FDII facilitates rapid data acquisition and operational teams are ready to grab credit for efficient execution. But data bottlenecks in editing, eventing and delivering data to stakeholders have removed some of the ‘shine’ from the project. For FDII to develop a step change is required in the data management.
FDII is a technique, it is not an inspection criterion. FDII lends itself to Fast ROV and AUV underwater vehicle developments which are also linked to operation from Unmanned Surface Vessels. BP has a stated goal that by 2025 all inspections will performed from unmanned systems. FDII is a technology that progresses us to that goal.
Alabi, Oluwarotimi (RAB Microfluidics R&D Company Limited) | Wilson, Robert (RAB Microfluidics R&D Company Limited) | Adegbotolu, Urenna (RAB Microfluidics R&D Company Limited) | Kudehinbu, Surakat (RAB Microfluidics R&D Company Limited) | Bowden, Stephen (University of Aberdeen)
Oil condition monitoring for rotating and reciprocating equipment has typically been laboratory based. A technician or engineer collects a sample of lubricating oil and sends this to a laboratory for chemical analysis. After the laboratory has performed the analysis the results are sent to the engineer to make decisions on the health and/or condition of the machinery. This process can take up to 6 weeks, and consequently analysis may end up being performed only quarterly with little likelihood of critical failures being pre-empted. The slowness of oil condition monitoring analyses performed in laboratories has led engineers to substitute for real-time monitoring methods such as vibration analysis and thermography. Nevertheless, the chemical composition of the lubricating oil remains the gold standard for the diagnosis of machine health. The automation of methods for analysing the chemical composition of lubricating oil in real-time would provide engineers with data on the immediate condition of a particular piece of machinery, allowing the early diagnosis of incipient faults.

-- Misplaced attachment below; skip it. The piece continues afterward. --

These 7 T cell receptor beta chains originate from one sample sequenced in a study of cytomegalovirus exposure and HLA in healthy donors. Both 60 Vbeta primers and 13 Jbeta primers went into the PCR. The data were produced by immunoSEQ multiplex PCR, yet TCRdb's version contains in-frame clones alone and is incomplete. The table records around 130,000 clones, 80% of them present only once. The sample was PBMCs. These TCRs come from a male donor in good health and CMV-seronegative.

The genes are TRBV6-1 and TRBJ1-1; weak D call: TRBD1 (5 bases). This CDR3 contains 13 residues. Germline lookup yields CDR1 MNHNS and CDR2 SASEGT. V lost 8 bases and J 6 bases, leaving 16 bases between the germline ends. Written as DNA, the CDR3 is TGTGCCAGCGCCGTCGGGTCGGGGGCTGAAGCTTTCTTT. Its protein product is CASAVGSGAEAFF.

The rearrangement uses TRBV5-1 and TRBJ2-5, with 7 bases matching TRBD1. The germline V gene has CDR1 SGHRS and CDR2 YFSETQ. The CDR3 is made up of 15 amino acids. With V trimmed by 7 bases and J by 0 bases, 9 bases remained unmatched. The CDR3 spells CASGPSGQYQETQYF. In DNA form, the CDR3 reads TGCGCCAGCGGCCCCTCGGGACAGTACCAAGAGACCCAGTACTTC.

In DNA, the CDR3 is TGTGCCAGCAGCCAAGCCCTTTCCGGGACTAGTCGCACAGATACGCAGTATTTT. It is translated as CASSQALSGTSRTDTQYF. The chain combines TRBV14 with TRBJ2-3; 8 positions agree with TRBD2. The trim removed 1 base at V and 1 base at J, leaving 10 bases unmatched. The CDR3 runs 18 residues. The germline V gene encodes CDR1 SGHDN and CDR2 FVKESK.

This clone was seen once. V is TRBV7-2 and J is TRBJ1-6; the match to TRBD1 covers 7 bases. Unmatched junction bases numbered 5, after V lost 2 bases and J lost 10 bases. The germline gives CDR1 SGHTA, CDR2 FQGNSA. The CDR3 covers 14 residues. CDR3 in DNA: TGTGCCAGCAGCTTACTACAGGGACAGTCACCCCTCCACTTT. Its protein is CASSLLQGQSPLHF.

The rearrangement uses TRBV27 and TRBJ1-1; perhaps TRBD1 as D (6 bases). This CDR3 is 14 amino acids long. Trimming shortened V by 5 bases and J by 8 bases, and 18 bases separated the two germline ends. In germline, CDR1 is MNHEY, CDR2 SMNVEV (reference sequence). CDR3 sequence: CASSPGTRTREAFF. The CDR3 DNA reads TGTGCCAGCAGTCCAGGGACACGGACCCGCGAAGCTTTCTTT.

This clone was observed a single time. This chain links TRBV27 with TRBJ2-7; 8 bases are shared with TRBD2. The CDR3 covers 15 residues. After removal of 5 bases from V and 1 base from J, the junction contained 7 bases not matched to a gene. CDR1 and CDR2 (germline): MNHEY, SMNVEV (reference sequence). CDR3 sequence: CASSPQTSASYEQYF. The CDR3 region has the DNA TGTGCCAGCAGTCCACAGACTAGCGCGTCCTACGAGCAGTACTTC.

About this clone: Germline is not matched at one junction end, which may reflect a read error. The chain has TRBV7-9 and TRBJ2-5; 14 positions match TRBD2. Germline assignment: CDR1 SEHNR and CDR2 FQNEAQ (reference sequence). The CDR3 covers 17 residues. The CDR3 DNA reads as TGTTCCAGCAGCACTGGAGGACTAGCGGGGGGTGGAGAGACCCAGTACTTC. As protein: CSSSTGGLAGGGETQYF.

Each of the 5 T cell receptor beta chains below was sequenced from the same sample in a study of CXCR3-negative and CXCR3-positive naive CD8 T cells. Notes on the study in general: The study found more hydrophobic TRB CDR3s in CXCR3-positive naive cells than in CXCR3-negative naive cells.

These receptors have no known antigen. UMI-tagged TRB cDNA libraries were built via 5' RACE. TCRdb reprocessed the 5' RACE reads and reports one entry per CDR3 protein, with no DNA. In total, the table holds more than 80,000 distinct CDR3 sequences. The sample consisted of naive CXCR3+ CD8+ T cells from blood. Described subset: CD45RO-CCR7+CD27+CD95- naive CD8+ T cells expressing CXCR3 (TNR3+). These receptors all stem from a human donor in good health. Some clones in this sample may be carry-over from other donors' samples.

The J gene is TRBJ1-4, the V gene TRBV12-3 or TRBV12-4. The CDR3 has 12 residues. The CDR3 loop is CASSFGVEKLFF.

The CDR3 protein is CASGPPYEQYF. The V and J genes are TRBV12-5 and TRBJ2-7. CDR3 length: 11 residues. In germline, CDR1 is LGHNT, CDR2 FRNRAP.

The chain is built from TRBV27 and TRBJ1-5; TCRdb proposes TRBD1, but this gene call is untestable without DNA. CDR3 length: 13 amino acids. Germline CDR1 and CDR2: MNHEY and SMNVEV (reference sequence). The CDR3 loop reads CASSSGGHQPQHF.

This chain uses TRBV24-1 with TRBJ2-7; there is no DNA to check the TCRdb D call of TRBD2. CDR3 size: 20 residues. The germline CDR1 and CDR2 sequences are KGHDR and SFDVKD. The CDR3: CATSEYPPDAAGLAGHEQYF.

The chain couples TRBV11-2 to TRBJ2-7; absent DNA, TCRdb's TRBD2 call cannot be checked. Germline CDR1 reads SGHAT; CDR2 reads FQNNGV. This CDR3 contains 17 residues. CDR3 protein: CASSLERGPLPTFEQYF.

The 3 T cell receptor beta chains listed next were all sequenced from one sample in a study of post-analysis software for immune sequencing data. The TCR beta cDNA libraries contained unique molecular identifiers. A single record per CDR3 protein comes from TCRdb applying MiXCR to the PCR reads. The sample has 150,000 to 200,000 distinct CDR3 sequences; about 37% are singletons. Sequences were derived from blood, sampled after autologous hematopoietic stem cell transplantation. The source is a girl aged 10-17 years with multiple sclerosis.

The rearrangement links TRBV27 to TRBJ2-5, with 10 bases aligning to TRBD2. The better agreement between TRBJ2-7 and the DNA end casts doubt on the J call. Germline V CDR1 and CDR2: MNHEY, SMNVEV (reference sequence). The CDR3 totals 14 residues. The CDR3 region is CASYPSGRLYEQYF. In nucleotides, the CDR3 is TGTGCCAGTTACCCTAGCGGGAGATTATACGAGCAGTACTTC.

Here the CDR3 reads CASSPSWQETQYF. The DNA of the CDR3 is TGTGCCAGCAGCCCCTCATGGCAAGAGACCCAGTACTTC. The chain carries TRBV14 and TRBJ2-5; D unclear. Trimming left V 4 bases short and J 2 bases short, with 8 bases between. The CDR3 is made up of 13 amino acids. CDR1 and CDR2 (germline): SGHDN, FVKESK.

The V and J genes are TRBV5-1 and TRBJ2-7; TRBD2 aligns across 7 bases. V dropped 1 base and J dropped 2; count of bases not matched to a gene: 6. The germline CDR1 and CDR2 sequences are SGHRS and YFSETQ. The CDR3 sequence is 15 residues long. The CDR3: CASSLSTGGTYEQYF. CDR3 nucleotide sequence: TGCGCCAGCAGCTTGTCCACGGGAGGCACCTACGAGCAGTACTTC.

In this paper, we present a microfluidic technique that can perform real-time continuous monitoring of the chemical composition of lubricating fluid from rotating and reciprocating equipment. Results from this technique both in laboratory and field environments are comparable to conventional laboratory measurements. The microfluidic technique exploits the flow of fluids within micrometre-dimensioned channel, permitting liquid-liquid diffusive separation between otherwise miscible non-aqueous fluids. It can be shown that several fluids e.g. methanol, hexane etc. can selectively extract target components in lubricating oil. Following an extraction, these components can be quantified using a combination of optical techniques, e.g. UV/Vis, Infrared etc. This microfluidic technique has been demonstrated for a range of lubricating oils with several acid, alkaline detergent, asphaltene/insoluble content. This technology can potentially revolutionise the way oil analysis is carried out, automating and making the process rapid and in real-time.